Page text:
What do you find on the road that leads towards spiritual resilience? Trouble.
What has the spiritually resilient elder passed through and beyond, again and again, that has fostered spiritual maturity? Suffering.
What is our universally shared human experience that all of us would avoid if we could; the unavoidable encounter that extracts from deep within our greatest wisdom and deepest love? Grief.
In last’s week’s newsletter I asked the question, “What is spiritual resilience?” But I did not offer a definition. This week I ask two related questions:
- What happens on the life journey like that leads to spiritual resilience? (This question was answered above.)
- Why is it so crucial that we learn spiritual resilience? (This question will be answered below.)
First, however, I will finally offer a definition:
Spiritual resilience is the capacity, the kind maturity and strength, that makes it possible for us to survive any trouble, suffering and grief with our faith, hope and love not only in tact but stronger, enduring, even eternal.
To the extent we have learned spiritual resilience, we are able to adapt to any and all changing circumstances, including death, with love—not fear—as the primary motivator in our lives.
On the other hand, fear is the force from within that causes us to adopt patterns of insane denial, avoidance and addiction that are suicidal. We think these blueprints for survival and the “good life”–power, pleasure, control, greed, domination, consumption and an infinity of others–will protect us. They will not. They are all murderers of the body, mind and spirit—and destroyers of community.
Here is another question: When is it our turn for trouble, suffering, grief?
When we read the New Testament letters of Paul and others, it quickly becomes very obvious that the early Christians knew that “anytime” was there time to suffer.
If we are distressed, it is for your comfort and salvation; if we are comforted, it is for your comfort, which produces in you patient endurance of the same sufferings we suffer.2 Corinthians 1:6
In all this you greatly rejoice, though now for a little while you may have had to suffer grief in all kinds of trials.1 Peter: 1.6
Some of us have been blessed to know Christians from other cultures who, like the earliest Christians, take it as a given that they may suffer deprivation or grief at anytime. Christians in Romania, living in poverty and under communist oppression, first mentored me in this path towards spiritual resilience.
However, in general, what do we expect regarding suffering? In our culture of comfort, consumption and escape, when trouble comes our way, a common complaint is, “Why me?”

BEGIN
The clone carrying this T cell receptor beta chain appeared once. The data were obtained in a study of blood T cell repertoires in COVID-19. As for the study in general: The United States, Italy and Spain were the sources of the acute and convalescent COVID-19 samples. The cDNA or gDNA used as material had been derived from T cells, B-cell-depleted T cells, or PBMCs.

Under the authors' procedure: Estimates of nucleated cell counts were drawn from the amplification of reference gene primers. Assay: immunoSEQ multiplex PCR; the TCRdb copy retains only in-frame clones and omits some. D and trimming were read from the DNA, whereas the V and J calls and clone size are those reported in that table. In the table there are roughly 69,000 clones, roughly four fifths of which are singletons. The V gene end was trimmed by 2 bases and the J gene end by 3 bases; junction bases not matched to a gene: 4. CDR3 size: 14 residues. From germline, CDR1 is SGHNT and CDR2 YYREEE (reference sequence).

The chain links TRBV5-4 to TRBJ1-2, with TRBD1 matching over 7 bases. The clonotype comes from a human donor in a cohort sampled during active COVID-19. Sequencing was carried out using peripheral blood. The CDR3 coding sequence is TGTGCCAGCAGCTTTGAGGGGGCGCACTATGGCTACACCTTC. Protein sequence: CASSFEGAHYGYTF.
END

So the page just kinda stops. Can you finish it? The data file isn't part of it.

Why not me? Half the parents in the world do not know where they will get the food for their children’s next meal. When is it my turn to suffer? In Mexico, over 100 of our Baptist pastors have died from the co-vid 19. When is it your turn to suffer? Climate-chaos has already driven thousands from their mountain homes in Nepal and Bolivia. When is it our turn? The military just slaughtered hundreds in Myanmar. When is it my turn?
When is it your turn to suffer. I am writing this article on Good Friday afternoon. In the Garden of Gethsemane Jesus longed for that time to not be his time to suffer. But, it was. Jesus recognized this fact and prayed, “Not my will but thy will be done.”
Are we willing to suffer, whenever it is God’s time for us to know the grief that so many millions have passed through on their way to spiritual resilience? Any volunteers?
Let me sock it to you with this affirmation.
Sometimes people who are well on their way towards spiritual resilience actually do volunteer. They choose to suffer alongside the dying, the grieving, the lonely and lost. They bear another’s burdens. They carry a sister or brother across a killing field. They exit the desperate pursuit of comfort, safety and pleasure and choose to be one with the broken and the despairing. That choice, believe it or not, consistently leads toward spiritual resilience.
A couple of weeks ago I called a friend, American Baptist Missionary Tim Long, who works alongside the churches and pastors of Northern Mexico. He is the one who told me that we had just lost another pastor in Tijuana to the epidemic; over 100 so far. A multitude of grieving families and churches. For the next 24 hours or so, I felt numb. Weary. Then I realized I was using all my energy to hold back, to turn away from, suffering with them – which is the feeling of “compathy, as I shared in last week’s “Weekly Whittlings.” Finally, exhausted from holding the grief at bay, I took my Mexican brothers and sisters, and myself, to God in prayer. The weeping, suffering, over the next couple of days was real, but it was also redemptive. As human beings we have to know our limits. We are not called to share the burdens of the whole world—that job was only given to One. However, every time we are called by God to suffer with others, to bear another’s burdens and sorrows, by the mercy of God we pass through and emerge on the other side of “the valley of the shadow of death” full of faith, hope and love. We grow in spiritual resilience.
And that matters, why? Is it not obvious? Have you not been passing through the valley of the shadow of fear during this continuing epidemic? Do not the troubles, divisions, threats of violence frighten you? You are aware, are you not, of the billions of hungry children, grieving families, lonely elderly, and the millions of refugees clamoring for a new home? I am convinced that in our country there is far more free-floating anxiety than hardly anyone recognizes. We are, I think, deep into the most terrible spiritual/emotional health crisis our world has ever seen. Please, go back to the top of this article and look again at the image…
There is no time to waste. Either begin or deepen your spiritual life.